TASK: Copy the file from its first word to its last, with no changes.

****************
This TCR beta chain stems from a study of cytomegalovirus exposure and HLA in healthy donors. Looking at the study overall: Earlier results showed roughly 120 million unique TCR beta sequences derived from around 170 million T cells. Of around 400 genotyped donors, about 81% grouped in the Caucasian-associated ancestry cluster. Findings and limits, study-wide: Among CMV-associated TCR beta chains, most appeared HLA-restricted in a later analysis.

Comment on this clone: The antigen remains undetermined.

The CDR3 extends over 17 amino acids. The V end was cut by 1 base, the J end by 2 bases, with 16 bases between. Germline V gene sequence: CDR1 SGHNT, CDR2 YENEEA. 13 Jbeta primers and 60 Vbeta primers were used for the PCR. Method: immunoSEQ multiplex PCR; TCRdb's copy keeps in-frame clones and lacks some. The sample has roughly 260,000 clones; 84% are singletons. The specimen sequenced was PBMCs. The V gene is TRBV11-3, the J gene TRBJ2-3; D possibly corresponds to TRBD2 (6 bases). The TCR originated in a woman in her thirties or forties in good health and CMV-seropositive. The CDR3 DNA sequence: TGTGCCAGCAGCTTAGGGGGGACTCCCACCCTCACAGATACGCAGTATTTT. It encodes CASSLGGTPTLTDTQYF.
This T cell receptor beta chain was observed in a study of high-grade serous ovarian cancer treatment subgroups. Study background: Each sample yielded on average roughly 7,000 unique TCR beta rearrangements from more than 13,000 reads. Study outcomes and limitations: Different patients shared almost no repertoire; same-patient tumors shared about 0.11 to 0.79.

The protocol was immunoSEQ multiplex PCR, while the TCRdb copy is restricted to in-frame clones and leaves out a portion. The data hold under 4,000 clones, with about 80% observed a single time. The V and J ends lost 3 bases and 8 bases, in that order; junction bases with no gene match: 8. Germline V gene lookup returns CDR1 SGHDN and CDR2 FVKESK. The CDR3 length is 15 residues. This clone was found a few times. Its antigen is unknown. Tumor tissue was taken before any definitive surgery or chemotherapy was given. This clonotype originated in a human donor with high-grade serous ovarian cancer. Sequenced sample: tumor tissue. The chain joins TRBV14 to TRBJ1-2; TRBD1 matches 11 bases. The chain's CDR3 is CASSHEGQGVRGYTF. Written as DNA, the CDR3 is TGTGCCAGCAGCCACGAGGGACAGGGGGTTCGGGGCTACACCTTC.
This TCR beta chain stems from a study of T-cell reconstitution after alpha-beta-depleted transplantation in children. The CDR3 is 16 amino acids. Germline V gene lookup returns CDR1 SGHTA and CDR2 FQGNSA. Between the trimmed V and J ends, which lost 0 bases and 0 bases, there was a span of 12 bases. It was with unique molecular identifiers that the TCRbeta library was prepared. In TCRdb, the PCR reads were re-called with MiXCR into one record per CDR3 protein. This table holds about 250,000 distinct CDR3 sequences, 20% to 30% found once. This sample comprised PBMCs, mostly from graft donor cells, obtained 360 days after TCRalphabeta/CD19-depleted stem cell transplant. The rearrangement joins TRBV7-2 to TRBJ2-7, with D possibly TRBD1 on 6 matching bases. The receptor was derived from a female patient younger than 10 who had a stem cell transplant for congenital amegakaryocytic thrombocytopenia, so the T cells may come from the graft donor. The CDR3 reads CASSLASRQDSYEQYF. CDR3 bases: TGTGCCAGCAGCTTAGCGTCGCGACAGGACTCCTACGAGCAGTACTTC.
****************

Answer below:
This TCR beta chain stems from a study of cytomegalovirus exposure and HLA in healthy donors. Looking at the study overall: Earlier results showed roughly 120 million unique TCR beta sequences derived from around 170 million T cells. Of around 400 genotyped donors, about 81% grouped in the Caucasian-associated ancestry cluster. Findings and limits, study-wide: Among CMV-associated TCR beta chains, most appeared HLA-restricted in a later analysis.

Comment on this clone: The antigen remains undetermined.

The CDR3 extends over 17 amino acids. The V end was cut by 1 base, the J end by 2 bases, with 16 bases between. Germline V gene sequence: CDR1 SGHNT, CDR2 YENEEA. 13 Jbeta primers and 60 Vbeta primers were used for the PCR. Method: immunoSEQ multiplex PCR; TCRdb's copy keeps in-frame clones and lacks some. The sample has roughly 260,000 clones; 84% are singletons. The specimen sequenced was PBMCs. The V gene is TRBV11-3, the J gene TRBJ2-3; D possibly corresponds to TRBD2 (6 bases). The TCR originated in a woman in her thirties or forties in good health and CMV-seropositive. The CDR3 DNA sequence: TGTGCCAGCAGCTTAGGGGGGACTCCCACCCTCACAGATACGCAGTATTTT. It encodes CASSLGGTPTLTDTQYF.
This T cell receptor beta chain was observed in a study of high-grade serous ovarian cancer treatment subgroups. Study background: Each sample yielded on average roughly 7,000 unique TCR beta rearrangements from more than 13,000 reads. Study outcomes and limitations: Different patients shared almost no repertoire; same-patient tumors shared about 0.11 to 0.79.

The protocol was immunoSEQ multiplex PCR, while the TCRdb copy is restricted to in-frame clones and leaves out a portion. The data hold under 4,000 clones, with about 80% observed a single time. The V and J ends lost 3 bases and 8 bases, in that order; junction bases with no gene match: 8. Germline V gene lookup returns CDR1 SGHDN and CDR2 FVKESK. The CDR3 length is 15 residues. This clone was found a few times. Its antigen is unknown. Tumor tissue was taken before any definitive surgery or chemotherapy was given. This clonotype originated in a human donor with high-grade serous ovarian cancer. Sequenced sample: tumor tissue. The chain joins TRBV14 to TRBJ1-2; TRBD1 matches 11 bases. The chain's CDR3 is CASSHEGQGVRGYTF. Written as DNA, the CDR3 is TGTGCCAGCAGCCACGAGGGACAGGGGGTTCGGGGCTACACCTTC.
This TCR beta chain stems from a study of T-cell reconstitution after alpha-beta-depleted transplantation in children. The CDR3 is 16 amino acids. Germline V gene lookup returns CDR1 SGHTA and CDR2 FQGNSA. Between the trimmed V and J ends, which lost 0 bases and 0 bases, there was a span of 12 bases. It was with unique molecular identifiers that the TCRbeta library was prepared. In TCRdb, the PCR reads were re-called with MiXCR into one record per CDR3 protein. This table holds about 250,000 distinct CDR3 sequences, 20% to 30% found once. This sample comprised PBMCs, mostly from graft donor cells, obtained 360 days after TCRalphabeta/CD19-depleted stem cell transplant. The rearrangement joins TRBV7-2 to TRBJ2-7, with D possibly TRBD1 on 6 matching bases. The receptor was derived from a female patient younger than 10 who had a stem cell transplant for congenital amegakaryocytic thrombocytopenia, so the T cells may come from the graft donor. The CDR3 reads CASSLASRQDSYEQYF. CDR3 bases: TGTGCCAGCAGCTTAGCGTCGCGACAGGACTCCTACGAGCAGTACTTC.